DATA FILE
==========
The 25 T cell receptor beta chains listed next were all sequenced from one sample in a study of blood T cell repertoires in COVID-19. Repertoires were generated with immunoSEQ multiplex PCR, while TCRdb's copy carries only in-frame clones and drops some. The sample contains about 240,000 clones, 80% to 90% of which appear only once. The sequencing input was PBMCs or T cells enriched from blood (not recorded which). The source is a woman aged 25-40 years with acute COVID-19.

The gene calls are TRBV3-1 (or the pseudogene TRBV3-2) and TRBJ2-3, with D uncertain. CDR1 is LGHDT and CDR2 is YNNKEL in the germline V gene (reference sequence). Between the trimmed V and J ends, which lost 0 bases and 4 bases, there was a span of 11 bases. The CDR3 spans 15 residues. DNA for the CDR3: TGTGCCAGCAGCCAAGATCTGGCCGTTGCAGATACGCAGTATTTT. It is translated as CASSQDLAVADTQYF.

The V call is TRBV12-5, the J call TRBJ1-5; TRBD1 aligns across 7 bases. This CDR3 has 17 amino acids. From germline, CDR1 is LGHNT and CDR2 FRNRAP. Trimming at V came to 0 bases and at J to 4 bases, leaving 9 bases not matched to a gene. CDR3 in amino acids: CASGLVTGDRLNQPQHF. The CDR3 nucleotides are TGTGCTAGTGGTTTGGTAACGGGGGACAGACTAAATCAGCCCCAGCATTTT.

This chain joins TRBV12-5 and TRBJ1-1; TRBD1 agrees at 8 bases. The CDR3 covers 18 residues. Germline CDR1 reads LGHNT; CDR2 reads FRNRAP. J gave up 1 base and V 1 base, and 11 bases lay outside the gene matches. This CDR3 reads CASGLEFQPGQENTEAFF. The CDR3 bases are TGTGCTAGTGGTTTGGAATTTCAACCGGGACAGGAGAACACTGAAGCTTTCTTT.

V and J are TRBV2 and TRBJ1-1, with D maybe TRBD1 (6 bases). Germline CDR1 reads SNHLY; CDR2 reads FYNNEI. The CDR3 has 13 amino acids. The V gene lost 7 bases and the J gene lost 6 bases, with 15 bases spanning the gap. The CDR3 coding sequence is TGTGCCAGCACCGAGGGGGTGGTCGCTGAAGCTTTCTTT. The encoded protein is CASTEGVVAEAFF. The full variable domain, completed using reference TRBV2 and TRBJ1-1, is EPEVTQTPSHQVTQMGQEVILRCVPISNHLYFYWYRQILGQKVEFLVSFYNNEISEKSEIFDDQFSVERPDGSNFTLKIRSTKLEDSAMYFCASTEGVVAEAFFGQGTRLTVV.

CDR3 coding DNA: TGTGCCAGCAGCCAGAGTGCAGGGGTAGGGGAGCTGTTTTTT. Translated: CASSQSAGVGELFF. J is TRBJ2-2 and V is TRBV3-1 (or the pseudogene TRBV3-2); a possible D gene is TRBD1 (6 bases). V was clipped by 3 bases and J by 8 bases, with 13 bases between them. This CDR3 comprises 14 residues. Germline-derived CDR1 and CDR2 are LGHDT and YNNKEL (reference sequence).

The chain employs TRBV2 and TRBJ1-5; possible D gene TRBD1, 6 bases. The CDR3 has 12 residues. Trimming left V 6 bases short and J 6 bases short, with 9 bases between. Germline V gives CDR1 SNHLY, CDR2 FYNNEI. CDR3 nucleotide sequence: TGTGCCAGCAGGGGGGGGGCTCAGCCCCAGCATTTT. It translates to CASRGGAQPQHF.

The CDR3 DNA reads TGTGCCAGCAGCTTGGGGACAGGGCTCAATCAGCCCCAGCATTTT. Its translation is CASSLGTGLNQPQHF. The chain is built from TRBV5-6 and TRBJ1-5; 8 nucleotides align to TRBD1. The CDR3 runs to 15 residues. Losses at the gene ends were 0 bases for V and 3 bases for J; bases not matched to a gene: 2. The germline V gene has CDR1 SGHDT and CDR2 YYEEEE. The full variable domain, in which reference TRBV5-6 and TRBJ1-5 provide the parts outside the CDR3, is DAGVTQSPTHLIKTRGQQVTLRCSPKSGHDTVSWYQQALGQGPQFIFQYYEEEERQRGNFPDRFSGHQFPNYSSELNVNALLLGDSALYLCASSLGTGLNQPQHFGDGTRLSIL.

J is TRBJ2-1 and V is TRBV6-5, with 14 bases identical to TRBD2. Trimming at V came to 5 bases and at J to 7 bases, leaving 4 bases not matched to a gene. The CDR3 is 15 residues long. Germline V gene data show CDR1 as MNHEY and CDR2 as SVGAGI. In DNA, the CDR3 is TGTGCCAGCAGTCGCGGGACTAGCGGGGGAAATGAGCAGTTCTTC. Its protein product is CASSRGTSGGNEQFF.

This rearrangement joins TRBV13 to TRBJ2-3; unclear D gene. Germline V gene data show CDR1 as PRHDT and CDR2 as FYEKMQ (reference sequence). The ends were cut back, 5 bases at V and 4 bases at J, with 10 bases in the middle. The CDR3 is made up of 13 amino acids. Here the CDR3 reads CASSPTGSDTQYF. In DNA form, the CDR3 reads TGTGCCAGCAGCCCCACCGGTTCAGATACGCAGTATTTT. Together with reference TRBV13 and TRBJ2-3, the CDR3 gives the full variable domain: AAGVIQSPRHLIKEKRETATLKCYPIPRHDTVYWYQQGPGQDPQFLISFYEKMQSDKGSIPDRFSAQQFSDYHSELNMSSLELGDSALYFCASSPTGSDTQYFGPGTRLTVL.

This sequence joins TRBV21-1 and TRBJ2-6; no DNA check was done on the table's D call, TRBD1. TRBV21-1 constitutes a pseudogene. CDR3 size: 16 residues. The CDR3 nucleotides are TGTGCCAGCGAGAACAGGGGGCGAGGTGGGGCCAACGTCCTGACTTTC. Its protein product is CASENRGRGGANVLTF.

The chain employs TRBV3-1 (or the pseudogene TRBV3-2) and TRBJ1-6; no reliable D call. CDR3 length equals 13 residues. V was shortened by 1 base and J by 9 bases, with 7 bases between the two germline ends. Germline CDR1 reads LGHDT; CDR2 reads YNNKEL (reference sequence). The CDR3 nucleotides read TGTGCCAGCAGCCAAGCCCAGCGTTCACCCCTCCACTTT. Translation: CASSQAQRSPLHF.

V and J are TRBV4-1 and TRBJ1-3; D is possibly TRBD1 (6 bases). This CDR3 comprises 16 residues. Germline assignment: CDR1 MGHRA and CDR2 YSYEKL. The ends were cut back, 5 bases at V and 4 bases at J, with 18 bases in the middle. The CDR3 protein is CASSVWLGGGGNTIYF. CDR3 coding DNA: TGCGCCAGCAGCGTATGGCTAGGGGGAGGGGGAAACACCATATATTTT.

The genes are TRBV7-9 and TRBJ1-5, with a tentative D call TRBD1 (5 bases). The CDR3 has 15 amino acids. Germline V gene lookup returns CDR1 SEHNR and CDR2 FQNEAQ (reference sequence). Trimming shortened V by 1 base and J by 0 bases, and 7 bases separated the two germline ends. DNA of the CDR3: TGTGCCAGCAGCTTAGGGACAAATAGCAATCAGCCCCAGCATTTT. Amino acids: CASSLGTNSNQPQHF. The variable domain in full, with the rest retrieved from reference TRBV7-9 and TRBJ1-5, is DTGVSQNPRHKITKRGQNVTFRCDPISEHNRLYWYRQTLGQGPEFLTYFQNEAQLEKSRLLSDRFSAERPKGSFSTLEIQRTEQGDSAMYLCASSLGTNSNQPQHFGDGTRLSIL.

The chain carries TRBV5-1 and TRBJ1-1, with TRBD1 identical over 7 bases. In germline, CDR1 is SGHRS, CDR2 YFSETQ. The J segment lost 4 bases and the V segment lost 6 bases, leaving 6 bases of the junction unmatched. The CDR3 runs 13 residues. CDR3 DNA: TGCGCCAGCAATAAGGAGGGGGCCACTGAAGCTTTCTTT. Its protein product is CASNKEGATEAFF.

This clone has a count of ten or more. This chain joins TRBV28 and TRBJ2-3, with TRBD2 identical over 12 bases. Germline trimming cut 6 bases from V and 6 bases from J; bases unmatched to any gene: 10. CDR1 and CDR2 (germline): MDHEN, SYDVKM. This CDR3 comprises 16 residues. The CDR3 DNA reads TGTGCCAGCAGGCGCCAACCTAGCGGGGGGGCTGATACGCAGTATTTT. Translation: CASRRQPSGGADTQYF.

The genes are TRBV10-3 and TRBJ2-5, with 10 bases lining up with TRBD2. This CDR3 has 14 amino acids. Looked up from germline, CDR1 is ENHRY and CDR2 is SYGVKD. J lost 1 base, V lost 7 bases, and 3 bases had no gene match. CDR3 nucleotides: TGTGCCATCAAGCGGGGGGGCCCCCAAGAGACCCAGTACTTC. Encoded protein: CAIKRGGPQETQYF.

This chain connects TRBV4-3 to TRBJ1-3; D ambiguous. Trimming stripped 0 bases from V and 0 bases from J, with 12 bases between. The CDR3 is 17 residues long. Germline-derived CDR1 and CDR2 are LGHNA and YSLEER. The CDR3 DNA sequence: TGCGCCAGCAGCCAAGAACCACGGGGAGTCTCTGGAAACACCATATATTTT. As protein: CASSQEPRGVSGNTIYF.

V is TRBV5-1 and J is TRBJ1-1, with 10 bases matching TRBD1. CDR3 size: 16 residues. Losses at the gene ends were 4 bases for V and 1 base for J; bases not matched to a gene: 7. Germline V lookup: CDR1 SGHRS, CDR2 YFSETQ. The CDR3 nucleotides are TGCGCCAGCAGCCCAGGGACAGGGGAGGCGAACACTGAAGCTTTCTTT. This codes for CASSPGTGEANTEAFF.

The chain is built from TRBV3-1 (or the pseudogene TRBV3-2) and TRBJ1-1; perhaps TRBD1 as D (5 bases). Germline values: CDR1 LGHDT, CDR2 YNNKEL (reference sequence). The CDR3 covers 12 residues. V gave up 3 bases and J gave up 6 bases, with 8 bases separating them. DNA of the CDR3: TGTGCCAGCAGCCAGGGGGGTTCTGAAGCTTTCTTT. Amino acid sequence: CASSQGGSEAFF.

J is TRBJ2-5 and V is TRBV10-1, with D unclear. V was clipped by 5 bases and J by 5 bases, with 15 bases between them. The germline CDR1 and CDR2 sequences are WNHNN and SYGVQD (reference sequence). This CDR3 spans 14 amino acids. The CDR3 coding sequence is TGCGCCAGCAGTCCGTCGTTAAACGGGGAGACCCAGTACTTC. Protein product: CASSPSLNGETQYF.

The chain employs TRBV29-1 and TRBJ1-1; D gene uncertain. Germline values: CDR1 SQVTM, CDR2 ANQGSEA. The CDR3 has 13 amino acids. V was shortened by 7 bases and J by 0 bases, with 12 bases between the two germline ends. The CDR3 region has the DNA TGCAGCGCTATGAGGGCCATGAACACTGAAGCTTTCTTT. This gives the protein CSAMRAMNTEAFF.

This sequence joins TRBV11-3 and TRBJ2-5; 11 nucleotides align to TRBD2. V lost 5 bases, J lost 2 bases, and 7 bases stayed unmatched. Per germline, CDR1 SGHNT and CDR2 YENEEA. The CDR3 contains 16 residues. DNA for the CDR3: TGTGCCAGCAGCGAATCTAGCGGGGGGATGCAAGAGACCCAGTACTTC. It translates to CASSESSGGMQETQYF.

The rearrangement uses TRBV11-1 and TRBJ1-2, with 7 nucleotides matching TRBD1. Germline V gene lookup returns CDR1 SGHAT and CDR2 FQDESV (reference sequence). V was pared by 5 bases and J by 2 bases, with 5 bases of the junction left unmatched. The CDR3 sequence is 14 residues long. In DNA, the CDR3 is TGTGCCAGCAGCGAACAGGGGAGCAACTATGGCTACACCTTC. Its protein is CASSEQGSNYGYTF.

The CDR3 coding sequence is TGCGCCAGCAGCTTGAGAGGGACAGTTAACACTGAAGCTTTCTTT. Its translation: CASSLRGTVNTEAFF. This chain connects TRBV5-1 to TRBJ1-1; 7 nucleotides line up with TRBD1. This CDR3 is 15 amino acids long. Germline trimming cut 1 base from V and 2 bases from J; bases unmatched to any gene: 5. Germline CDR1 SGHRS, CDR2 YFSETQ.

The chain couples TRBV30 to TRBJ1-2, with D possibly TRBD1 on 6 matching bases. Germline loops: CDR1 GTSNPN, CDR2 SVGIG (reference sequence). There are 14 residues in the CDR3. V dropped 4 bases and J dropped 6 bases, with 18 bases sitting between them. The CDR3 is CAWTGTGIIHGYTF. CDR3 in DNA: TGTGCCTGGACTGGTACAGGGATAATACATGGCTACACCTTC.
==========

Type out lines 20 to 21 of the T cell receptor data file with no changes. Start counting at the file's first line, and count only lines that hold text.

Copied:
The chain is built from TRBV3-1 (or the pseudogene TRBV3-2) and TRBJ1-1; perhaps TRBD1 as D (5 bases). Germline values: CDR1 LGHDT, CDR2 YNNKEL (reference sequence). The CDR3 covers 12 residues. V gave up 3 bases and J gave up 6 bases, with 8 bases separating them. DNA of the CDR3: TGTGCCAGCAGCCAGGGGGGTTCTGAAGCTTTCTTT. Amino acid sequence: CASSQGGSEAFF.

J is TRBJ2-5 and V is TRBV10-1, with D unclear. V was clipped by 5 bases and J by 5 bases, with 15 bases between them. The germline CDR1 and CDR2 sequences are WNHNN and SYGVQD (reference sequence). This CDR3 spans 14 amino acids. The CDR3 coding sequence is TGCGCCAGCAGTCCGTCGTTAAACGGGGAGACCCAGTACTTC. Protein product: CASSPSLNGETQYF.